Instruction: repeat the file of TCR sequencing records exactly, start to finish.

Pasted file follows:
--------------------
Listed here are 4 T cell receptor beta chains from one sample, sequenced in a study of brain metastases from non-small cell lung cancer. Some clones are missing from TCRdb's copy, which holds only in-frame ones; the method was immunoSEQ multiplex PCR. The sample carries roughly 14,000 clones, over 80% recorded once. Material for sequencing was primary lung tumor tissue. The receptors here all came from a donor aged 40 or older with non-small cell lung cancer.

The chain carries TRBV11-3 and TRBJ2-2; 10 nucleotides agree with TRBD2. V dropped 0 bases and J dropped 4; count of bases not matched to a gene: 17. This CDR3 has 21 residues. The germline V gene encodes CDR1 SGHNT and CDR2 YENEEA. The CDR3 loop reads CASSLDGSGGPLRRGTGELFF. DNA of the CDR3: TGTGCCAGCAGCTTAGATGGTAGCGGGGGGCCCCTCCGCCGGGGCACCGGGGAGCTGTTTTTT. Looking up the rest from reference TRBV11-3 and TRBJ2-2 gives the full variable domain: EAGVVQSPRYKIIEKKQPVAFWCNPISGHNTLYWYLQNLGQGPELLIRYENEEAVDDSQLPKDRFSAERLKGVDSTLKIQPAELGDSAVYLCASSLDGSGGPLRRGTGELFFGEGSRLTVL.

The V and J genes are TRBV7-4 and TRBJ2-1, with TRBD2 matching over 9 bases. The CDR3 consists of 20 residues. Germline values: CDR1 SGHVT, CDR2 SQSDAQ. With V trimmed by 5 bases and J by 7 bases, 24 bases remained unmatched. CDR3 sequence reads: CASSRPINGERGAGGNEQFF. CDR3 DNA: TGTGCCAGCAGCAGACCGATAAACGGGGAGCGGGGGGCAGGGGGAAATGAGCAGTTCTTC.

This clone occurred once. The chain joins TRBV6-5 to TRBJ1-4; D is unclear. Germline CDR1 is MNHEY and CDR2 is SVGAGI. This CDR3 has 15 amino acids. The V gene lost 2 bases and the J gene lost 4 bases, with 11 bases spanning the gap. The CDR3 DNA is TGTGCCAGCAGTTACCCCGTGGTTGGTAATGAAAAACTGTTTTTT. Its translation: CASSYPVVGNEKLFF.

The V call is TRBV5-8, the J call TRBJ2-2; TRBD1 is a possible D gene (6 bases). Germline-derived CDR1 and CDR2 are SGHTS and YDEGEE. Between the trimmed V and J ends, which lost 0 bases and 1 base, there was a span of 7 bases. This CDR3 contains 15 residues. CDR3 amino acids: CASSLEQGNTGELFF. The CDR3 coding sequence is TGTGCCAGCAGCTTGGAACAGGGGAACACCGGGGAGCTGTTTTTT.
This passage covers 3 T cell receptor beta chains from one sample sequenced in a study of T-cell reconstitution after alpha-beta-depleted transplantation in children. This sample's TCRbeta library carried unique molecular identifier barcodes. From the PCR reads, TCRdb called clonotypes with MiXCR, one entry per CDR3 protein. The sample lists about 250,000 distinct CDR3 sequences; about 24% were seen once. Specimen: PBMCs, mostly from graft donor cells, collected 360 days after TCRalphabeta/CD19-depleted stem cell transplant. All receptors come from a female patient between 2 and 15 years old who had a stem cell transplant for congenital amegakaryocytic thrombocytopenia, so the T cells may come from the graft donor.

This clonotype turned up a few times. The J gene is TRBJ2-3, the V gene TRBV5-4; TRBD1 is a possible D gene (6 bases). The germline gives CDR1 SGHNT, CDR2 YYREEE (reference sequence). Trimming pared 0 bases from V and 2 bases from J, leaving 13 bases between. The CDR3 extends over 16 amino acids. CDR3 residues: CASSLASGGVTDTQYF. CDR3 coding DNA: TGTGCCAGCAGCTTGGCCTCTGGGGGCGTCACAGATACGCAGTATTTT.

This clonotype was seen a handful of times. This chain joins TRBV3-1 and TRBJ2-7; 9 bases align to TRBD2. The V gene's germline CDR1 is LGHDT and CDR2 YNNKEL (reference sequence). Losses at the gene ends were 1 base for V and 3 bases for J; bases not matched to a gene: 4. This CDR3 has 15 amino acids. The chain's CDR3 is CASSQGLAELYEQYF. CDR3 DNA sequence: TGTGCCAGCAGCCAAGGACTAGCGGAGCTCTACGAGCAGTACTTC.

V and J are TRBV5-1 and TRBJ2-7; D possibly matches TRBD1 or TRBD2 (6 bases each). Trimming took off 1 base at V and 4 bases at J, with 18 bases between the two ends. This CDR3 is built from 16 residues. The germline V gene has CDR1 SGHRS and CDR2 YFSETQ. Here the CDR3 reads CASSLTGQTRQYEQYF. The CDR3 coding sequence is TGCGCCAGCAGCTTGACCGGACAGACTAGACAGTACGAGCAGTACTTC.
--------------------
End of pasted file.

Listed here are 4 T cell receptor beta chains from one sample, sequenced in a study of brain metastases from non-small cell lung cancer. Some clones are missing from TCRdb's copy, which holds only in-frame ones; the method was immunoSEQ multiplex PCR. The sample carries roughly 14,000 clones, over 80% recorded once. Material for sequencing was primary lung tumor tissue. The receptors here all came from a donor aged 40 or older with non-small cell lung cancer.

The chain carries TRBV11-3 and TRBJ2-2; 10 nucleotides agree with TRBD2. V dropped 0 bases and J dropped 4; count of bases not matched to a gene: 17. This CDR3 has 21 residues. The germline V gene encodes CDR1 SGHNT and CDR2 YENEEA. The CDR3 loop reads CASSLDGSGGPLRRGTGELFF. DNA of the CDR3: TGTGCCAGCAGCTTAGATGGTAGCGGGGGGCCCCTCCGCCGGGGCACCGGGGAGCTGTTTTTT. Looking up the rest from reference TRBV11-3 and TRBJ2-2 gives the full variable domain: EAGVVQSPRYKIIEKKQPVAFWCNPISGHNTLYWYLQNLGQGPELLIRYENEEAVDDSQLPKDRFSAERLKGVDSTLKIQPAELGDSAVYLCASSLDGSGGPLRRGTGELFFGEGSRLTVL.

The V and J genes are TRBV7-4 and TRBJ2-1, with TRBD2 matching over 9 bases. The CDR3 consists of 20 residues. Germline values: CDR1 SGHVT, CDR2 SQSDAQ. With V trimmed by 5 bases and J by 7 bases, 24 bases remained unmatched. CDR3 sequence reads: CASSRPINGERGAGGNEQFF. CDR3 DNA: TGTGCCAGCAGCAGACCGATAAACGGGGAGCGGGGGGCAGGGGGAAATGAGCAGTTCTTC.

This clone occurred once. The chain joins TRBV6-5 to TRBJ1-4; D is unclear. Germline CDR1 is MNHEY and CDR2 is SVGAGI. This CDR3 has 15 amino acids. The V gene lost 2 bases and the J gene lost 4 bases, with 11 bases spanning the gap. The CDR3 DNA is TGTGCCAGCAGTTACCCCGTGGTTGGTAATGAAAAACTGTTTTTT. Its translation: CASSYPVVGNEKLFF.

The V call is TRBV5-8, the J call TRBJ2-2; TRBD1 is a possible D gene (6 bases). Germline-derived CDR1 and CDR2 are SGHTS and YDEGEE. Between the trimmed V and J ends, which lost 0 bases and 1 base, there was a span of 7 bases. This CDR3 contains 15 residues. CDR3 amino acids: CASSLEQGNTGELFF. The CDR3 coding sequence is TGTGCCAGCAGCTTGGAACAGGGGAACACCGGGGAGCTGTTTTTT.
This passage covers 3 T cell receptor beta chains from one sample sequenced in a study of T-cell reconstitution after alpha-beta-depleted transplantation in children. This sample's TCRbeta library carried unique molecular identifier barcodes. From the PCR reads, TCRdb called clonotypes with MiXCR, one entry per CDR3 protein. The sample lists about 250,000 distinct CDR3 sequences; about 24% were seen once. Specimen: PBMCs, mostly from graft donor cells, collected 360 days after TCRalphabeta/CD19-depleted stem cell transplant. All receptors come from a female patient between 2 and 15 years old who had a stem cell transplant for congenital amegakaryocytic thrombocytopenia, so the T cells may come from the graft donor.

This clonotype turned up a few times. The J gene is TRBJ2-3, the V gene TRBV5-4; TRBD1 is a possible D gene (6 bases). The germline gives CDR1 SGHNT, CDR2 YYREEE (reference sequence). Trimming pared 0 bases from V and 2 bases from J, leaving 13 bases between. The CDR3 extends over 16 amino acids. CDR3 residues: CASSLASGGVTDTQYF. CDR3 coding DNA: TGTGCCAGCAGCTTGGCCTCTGGGGGCGTCACAGATACGCAGTATTTT.

This clonotype was seen a handful of times. This chain joins TRBV3-1 and TRBJ2-7; 9 bases align to TRBD2. The V gene's germline CDR1 is LGHDT and CDR2 YNNKEL (reference sequence). Losses at the gene ends were 1 base for V and 3 bases for J; bases not matched to a gene: 4. This CDR3 has 15 amino acids. The chain's CDR3 is CASSQGLAELYEQYF. CDR3 DNA sequence: TGTGCCAGCAGCCAAGGACTAGCGGAGCTCTACGAGCAGTACTTC.

V and J are TRBV5-1 and TRBJ2-7; D possibly matches TRBD1 or TRBD2 (6 bases each). Trimming took off 1 base at V and 4 bases at J, with 18 bases between the two ends. This CDR3 is built from 16 residues. The germline V gene has CDR1 SGHRS and CDR2 YFSETQ. Here the CDR3 reads CASSLTGQTRQYEQYF. The CDR3 coding sequence is TGCGCCAGCAGCTTGACCGGACAGACTAGACAGTACGAGCAGTACTTC.